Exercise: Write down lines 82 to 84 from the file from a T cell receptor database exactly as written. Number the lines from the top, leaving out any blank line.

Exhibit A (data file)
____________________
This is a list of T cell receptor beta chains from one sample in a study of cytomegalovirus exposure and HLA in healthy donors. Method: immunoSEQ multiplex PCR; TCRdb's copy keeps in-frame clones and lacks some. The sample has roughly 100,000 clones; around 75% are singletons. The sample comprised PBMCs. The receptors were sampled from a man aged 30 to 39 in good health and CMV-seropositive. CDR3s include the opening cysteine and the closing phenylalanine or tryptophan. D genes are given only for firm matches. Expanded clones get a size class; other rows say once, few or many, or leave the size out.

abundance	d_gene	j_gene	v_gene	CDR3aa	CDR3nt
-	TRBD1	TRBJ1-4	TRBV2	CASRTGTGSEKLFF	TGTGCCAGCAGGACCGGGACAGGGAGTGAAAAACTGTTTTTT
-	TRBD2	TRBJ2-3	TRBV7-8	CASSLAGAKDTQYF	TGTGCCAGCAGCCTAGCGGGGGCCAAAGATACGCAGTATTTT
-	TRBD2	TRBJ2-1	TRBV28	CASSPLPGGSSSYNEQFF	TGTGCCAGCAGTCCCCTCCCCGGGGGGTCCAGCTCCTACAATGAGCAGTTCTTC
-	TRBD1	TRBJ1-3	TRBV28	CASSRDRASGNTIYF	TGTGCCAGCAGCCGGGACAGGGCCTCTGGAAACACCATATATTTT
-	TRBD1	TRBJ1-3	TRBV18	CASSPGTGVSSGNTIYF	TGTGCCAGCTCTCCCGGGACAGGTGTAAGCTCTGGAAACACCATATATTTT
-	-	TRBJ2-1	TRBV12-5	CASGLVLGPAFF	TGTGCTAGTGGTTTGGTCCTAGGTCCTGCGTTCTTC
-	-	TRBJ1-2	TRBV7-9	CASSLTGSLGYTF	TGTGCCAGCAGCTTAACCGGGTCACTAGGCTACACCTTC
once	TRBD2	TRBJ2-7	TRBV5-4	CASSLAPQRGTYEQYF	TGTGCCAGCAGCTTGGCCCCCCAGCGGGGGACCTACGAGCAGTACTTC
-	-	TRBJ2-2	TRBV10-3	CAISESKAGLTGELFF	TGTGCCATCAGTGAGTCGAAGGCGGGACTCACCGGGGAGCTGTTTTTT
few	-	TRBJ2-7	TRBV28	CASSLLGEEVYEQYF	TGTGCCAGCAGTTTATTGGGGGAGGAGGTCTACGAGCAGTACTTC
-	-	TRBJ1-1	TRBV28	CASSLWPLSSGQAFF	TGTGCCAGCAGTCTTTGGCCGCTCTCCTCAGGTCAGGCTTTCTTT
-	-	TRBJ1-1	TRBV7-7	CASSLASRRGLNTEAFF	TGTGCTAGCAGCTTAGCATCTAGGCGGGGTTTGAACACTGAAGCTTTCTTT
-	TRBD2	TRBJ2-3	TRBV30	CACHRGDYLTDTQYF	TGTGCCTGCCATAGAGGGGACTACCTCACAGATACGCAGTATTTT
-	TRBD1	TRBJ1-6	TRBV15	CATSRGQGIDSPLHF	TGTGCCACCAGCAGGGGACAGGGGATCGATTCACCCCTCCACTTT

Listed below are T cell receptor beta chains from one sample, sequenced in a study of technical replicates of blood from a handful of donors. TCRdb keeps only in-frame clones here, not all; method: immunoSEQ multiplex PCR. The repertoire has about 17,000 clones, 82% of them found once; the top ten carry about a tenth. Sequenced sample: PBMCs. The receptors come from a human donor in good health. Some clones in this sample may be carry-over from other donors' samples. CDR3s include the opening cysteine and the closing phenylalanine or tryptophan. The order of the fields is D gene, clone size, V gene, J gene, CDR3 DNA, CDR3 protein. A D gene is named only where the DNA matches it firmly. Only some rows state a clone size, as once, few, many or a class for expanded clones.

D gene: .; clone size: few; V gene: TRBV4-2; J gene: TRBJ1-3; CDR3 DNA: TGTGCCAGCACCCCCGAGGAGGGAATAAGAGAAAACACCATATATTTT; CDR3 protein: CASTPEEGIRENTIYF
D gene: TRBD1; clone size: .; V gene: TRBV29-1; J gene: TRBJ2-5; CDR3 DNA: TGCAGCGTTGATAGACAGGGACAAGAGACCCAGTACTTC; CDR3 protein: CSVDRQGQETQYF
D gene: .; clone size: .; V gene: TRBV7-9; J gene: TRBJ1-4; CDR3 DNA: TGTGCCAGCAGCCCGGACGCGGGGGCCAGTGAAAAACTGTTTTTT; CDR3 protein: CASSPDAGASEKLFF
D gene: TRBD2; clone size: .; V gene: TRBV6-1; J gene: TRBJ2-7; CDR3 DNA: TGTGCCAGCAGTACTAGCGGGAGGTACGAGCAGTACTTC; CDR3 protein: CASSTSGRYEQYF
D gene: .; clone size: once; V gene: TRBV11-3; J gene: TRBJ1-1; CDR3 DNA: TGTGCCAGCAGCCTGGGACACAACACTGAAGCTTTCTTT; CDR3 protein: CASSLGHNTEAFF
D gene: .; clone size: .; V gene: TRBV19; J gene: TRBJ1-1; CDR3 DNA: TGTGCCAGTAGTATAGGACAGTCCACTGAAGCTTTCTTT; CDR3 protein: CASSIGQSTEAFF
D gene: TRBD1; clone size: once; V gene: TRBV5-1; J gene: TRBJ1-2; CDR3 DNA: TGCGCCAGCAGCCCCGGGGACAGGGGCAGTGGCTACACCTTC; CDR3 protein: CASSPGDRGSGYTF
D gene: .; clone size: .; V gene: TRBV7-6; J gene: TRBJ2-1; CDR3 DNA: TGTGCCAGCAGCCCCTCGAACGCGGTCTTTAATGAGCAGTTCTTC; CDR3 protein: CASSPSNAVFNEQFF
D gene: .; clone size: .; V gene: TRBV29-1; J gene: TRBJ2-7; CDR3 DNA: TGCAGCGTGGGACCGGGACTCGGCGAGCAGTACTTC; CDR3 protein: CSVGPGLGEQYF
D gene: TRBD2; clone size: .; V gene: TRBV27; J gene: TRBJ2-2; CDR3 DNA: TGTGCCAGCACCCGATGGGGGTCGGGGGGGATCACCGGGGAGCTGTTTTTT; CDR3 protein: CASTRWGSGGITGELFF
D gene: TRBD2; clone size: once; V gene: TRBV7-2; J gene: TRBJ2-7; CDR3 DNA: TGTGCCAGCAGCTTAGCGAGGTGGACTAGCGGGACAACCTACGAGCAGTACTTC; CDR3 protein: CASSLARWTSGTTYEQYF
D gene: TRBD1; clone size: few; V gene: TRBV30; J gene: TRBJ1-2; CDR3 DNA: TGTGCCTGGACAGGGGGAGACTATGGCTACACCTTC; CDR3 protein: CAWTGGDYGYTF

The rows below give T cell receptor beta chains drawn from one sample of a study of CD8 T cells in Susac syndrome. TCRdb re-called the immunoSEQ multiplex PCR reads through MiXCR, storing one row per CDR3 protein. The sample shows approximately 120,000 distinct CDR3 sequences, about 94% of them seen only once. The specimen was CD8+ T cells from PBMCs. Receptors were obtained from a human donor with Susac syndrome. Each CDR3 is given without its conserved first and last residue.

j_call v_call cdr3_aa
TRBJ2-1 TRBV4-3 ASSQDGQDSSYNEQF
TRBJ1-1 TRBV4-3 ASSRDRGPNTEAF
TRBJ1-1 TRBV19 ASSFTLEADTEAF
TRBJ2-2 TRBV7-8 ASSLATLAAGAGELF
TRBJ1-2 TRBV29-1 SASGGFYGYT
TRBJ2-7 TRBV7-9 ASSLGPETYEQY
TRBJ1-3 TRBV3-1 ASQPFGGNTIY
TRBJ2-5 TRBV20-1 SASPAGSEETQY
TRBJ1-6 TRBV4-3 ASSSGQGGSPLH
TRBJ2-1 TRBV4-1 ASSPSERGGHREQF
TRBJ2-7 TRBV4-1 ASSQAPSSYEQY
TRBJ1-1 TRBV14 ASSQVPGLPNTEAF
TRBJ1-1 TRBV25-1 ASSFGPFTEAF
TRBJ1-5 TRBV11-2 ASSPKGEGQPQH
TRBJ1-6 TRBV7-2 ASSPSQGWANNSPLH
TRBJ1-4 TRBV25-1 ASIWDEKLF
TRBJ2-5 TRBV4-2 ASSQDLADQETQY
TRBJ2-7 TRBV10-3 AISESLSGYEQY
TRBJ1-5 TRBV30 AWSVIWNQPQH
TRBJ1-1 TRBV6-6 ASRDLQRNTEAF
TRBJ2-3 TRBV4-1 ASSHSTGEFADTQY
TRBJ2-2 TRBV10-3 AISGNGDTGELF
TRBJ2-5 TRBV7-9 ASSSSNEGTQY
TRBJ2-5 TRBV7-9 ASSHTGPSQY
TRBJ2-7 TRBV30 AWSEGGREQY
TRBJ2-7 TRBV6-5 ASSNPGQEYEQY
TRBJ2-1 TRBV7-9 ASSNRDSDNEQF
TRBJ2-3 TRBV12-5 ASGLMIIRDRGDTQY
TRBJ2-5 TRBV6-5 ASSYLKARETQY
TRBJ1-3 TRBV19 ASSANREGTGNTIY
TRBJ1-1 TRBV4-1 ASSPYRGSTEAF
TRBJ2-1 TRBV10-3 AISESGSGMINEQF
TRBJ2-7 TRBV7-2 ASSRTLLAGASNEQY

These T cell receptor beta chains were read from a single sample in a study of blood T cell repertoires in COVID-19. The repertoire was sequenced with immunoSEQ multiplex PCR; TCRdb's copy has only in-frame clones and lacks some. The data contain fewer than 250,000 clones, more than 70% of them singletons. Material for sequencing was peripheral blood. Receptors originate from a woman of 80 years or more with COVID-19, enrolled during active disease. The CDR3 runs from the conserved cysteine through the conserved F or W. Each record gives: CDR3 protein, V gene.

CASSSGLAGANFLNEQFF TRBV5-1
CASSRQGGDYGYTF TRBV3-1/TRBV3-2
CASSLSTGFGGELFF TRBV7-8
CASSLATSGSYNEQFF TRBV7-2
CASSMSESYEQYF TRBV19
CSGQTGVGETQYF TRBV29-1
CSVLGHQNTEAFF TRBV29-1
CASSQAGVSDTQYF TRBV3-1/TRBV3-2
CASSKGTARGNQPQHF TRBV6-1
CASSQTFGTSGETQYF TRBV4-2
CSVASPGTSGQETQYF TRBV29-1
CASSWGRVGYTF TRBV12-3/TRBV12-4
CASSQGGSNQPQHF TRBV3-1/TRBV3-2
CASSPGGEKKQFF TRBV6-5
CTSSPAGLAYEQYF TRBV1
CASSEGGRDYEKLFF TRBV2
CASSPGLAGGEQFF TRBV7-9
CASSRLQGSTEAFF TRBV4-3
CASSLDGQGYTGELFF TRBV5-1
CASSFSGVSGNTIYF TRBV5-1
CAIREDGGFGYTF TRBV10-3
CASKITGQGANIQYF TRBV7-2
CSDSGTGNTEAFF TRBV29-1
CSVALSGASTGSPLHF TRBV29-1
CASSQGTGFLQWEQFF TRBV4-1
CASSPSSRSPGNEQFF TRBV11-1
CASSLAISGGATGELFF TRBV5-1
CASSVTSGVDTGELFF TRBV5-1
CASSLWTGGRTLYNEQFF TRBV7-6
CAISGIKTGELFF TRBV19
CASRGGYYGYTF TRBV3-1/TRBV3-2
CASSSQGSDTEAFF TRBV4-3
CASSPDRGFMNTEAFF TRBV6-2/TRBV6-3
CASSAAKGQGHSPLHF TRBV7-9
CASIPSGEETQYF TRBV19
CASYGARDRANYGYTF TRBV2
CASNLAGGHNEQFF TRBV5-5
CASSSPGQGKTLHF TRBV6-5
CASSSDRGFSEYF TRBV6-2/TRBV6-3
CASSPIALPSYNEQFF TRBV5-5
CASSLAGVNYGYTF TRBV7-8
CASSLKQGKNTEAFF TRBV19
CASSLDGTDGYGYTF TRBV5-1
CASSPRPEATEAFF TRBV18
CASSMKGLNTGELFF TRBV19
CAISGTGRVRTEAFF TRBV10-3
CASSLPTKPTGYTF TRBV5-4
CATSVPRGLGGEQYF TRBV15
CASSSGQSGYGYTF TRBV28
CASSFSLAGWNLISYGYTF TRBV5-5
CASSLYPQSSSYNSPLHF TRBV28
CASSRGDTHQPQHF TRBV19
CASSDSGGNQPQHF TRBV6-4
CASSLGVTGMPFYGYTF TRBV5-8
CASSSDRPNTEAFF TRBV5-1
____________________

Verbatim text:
CASSPGLAGGEQFF TRBV7-9
CASSRLQGSTEAFF TRBV4-3
CASSLDGQGYTGELFF TRBV5-1